The audio is a bit of mix. Dialogue is either seemingly added in post production and it gives it a disconnected feeling or it’s very natural and recorded on location. Either way it often battles to fight chirping birds or the wind through the nearby leaves and it can often provide a hiss or even a buzz to some elements but even with that said, it's never overbearing and always remains clear and everything is fine to hear.

The film's score and songs are probably the best all round elements. Lively instruments and almost gooey love songs make this a generally great sounding presentation. When the music and the dialogue are at their best the track shines but the hiss built into the spoken or sung elements never take too long to remind you of the limitations here and stops the audio presentation from really showing off.

 Island of Death


‘Exploring Island of Death’ (38:26 HD) is a thorough overview of the film's history, it's multiple titles, it's evolution from horror to sex film and it's infamous legacy of battling the BBFC ratings board by trying to sneak into release by mixing up its titles, some of which are pretty humorous. We also get some in depth background on director Nico Mastorakis and his road, via The Texas Chainsaw Massacre to Island of Death.

‘Return to the Island of Death’ (16:57 HD) sees Nico Mastorakis return to his original locations.

‘Nico Mastorakis Interview’ (23:44 HD) has the film's history from the director himself and he shares his thoughts on his film.

‘The Film's of Nico Mastorakis’ This four part documentary ranges from 20 minutes chapters to an around an hour and covers the director's other works. Thorough is not a strong enough word for all these combined as the director narrates us through his career.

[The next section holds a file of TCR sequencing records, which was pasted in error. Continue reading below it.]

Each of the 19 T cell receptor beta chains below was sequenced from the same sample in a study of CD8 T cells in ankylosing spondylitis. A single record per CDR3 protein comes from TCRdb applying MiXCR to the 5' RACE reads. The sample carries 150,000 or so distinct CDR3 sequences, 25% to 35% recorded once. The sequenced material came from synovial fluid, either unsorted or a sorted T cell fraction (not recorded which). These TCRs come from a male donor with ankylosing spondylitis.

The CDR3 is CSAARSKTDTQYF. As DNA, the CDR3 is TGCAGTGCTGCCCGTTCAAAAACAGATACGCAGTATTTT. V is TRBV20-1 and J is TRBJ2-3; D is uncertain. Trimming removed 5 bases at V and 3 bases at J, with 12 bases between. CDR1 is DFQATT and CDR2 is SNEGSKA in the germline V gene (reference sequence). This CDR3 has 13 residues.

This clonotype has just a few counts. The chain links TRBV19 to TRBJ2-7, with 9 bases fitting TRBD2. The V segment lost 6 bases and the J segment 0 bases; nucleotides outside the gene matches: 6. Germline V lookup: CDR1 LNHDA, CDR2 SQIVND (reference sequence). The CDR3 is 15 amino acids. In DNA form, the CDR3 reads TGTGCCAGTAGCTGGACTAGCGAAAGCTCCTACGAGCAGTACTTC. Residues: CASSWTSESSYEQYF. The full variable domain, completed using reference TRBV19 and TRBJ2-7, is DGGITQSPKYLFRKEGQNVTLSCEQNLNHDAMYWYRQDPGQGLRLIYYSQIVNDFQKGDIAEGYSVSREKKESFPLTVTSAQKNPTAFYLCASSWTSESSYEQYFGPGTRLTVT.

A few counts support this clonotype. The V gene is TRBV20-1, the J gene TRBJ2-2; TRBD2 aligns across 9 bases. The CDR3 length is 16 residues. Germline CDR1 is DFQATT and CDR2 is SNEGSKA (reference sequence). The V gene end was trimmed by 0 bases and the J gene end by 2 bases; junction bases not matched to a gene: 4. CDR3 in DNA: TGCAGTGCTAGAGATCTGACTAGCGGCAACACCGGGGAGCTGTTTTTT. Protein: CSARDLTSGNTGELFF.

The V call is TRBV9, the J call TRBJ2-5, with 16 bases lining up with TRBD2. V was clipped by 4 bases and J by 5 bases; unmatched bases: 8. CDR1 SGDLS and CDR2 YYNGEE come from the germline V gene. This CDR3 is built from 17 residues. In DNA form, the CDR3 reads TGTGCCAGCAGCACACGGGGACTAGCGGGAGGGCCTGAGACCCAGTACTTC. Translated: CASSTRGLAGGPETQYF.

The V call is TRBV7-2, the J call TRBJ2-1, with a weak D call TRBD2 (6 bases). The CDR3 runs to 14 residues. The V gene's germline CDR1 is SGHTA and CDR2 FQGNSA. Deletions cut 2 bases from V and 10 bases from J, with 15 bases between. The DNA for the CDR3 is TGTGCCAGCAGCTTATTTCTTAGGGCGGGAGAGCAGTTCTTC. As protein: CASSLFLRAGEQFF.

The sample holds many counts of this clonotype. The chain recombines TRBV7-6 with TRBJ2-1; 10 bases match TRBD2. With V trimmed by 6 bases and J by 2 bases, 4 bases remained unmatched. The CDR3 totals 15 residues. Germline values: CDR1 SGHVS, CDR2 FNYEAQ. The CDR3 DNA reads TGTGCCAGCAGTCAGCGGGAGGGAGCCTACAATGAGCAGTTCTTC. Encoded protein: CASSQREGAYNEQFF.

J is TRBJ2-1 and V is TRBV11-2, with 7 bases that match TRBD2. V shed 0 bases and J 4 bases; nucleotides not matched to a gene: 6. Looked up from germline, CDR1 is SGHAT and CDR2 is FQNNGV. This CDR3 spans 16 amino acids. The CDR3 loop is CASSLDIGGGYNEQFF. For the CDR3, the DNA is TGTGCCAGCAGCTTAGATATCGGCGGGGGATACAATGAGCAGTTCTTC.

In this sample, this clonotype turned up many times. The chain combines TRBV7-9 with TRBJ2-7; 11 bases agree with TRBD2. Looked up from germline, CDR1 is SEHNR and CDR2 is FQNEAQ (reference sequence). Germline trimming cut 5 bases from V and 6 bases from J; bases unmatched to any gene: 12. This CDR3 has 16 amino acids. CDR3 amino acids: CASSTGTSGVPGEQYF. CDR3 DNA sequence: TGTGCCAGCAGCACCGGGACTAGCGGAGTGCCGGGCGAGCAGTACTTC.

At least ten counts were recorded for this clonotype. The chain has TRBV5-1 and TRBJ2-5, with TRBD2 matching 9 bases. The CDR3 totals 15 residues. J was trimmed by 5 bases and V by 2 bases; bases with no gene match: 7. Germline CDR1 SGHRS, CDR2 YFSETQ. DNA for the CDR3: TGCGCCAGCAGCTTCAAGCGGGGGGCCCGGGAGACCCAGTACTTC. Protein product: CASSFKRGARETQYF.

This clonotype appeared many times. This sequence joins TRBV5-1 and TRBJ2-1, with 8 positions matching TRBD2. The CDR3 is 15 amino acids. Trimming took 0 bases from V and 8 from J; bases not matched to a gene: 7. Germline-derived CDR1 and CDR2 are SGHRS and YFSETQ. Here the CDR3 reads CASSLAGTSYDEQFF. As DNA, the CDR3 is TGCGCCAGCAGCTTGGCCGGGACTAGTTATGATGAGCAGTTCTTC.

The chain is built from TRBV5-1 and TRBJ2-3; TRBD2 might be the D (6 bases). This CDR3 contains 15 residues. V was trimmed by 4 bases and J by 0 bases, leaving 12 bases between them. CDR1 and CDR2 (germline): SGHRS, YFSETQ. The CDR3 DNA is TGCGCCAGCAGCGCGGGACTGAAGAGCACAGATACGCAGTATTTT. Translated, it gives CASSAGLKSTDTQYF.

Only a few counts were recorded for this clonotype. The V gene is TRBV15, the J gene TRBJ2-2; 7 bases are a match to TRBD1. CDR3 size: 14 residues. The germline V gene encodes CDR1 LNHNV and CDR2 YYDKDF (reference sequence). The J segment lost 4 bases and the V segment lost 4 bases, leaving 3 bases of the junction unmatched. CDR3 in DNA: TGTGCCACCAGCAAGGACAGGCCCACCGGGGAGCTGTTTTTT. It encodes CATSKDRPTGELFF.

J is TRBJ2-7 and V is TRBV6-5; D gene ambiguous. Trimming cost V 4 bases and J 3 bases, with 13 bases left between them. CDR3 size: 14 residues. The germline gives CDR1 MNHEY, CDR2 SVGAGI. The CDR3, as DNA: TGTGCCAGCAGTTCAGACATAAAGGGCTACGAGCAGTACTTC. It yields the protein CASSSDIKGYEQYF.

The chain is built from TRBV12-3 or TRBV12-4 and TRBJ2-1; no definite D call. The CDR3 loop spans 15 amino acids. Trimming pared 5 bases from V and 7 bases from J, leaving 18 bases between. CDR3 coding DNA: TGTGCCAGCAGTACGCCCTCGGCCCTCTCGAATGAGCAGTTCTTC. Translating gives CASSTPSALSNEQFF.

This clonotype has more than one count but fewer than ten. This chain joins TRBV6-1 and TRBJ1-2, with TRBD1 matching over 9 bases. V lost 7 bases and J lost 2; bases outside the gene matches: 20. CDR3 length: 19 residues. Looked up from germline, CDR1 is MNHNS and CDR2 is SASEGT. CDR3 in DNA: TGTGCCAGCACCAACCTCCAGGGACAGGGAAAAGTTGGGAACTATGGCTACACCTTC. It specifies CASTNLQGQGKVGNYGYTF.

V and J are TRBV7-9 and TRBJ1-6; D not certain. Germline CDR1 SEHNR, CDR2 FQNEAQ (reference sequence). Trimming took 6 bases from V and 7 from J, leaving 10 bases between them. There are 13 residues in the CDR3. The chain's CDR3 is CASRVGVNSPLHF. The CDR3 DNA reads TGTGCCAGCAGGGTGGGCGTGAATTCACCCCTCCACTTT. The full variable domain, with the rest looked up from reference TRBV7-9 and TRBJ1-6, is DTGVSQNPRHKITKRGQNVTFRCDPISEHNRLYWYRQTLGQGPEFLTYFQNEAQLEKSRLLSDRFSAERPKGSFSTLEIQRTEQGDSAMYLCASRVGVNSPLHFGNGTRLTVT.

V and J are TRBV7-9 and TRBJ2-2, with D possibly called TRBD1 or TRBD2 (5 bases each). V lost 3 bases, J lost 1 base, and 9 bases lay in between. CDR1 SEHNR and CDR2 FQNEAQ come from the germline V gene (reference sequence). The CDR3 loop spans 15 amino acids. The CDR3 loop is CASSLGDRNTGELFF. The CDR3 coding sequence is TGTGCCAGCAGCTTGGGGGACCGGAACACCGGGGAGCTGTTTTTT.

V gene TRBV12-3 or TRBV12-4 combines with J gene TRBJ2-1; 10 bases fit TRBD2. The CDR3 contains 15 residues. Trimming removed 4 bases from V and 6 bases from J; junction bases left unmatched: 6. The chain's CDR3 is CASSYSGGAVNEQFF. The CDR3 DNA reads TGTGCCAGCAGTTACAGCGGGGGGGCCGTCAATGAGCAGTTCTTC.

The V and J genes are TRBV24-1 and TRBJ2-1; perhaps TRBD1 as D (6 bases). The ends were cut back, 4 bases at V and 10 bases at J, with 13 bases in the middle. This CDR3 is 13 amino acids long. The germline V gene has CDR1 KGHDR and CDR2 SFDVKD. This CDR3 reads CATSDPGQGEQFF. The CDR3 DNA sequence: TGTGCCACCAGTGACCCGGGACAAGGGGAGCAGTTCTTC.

Island of Death
‘Alternative Opening Titles’ is for other the titles the film went under Island of Perversion and Devils in Mykonos.

'Island Sounds' has a selection of four songs and score from the film.

Then there's the 'Original Theatrical Trailer' and a 'Nico Mastorakis Trailer Reel'(34:16 HD).

Lastly there’s a nice booklet inside with more details on the film , a reversible sleeve and the DVD copy.

 Island of Death


Island of Death was a genuine shocker in terms of it's clearly out to offend plot but one that dare I say it, entertained while it was getting progressively more deranged. Christopher and Celia never cease to outdo themselves as this holiday gets more and more messed up and I have to say they feature pretty high on my gruesome twosome list of killer duos after seeing this old video nasty for the first time. Full of sex, perversions and general murderous nastiness Island of Death comes with a pretty great video presentation, a solid albeit hissy audio track and some fantastic extra features that cover the film and director Nico Mastorakis’s career in some real depth.

* Note: The above images are taken from the Blu-ray release and resized for the page. Full-resolution captures are available by clicking individual images, but due to .jpg compression they are not necessarily representative of the quality of the transfer.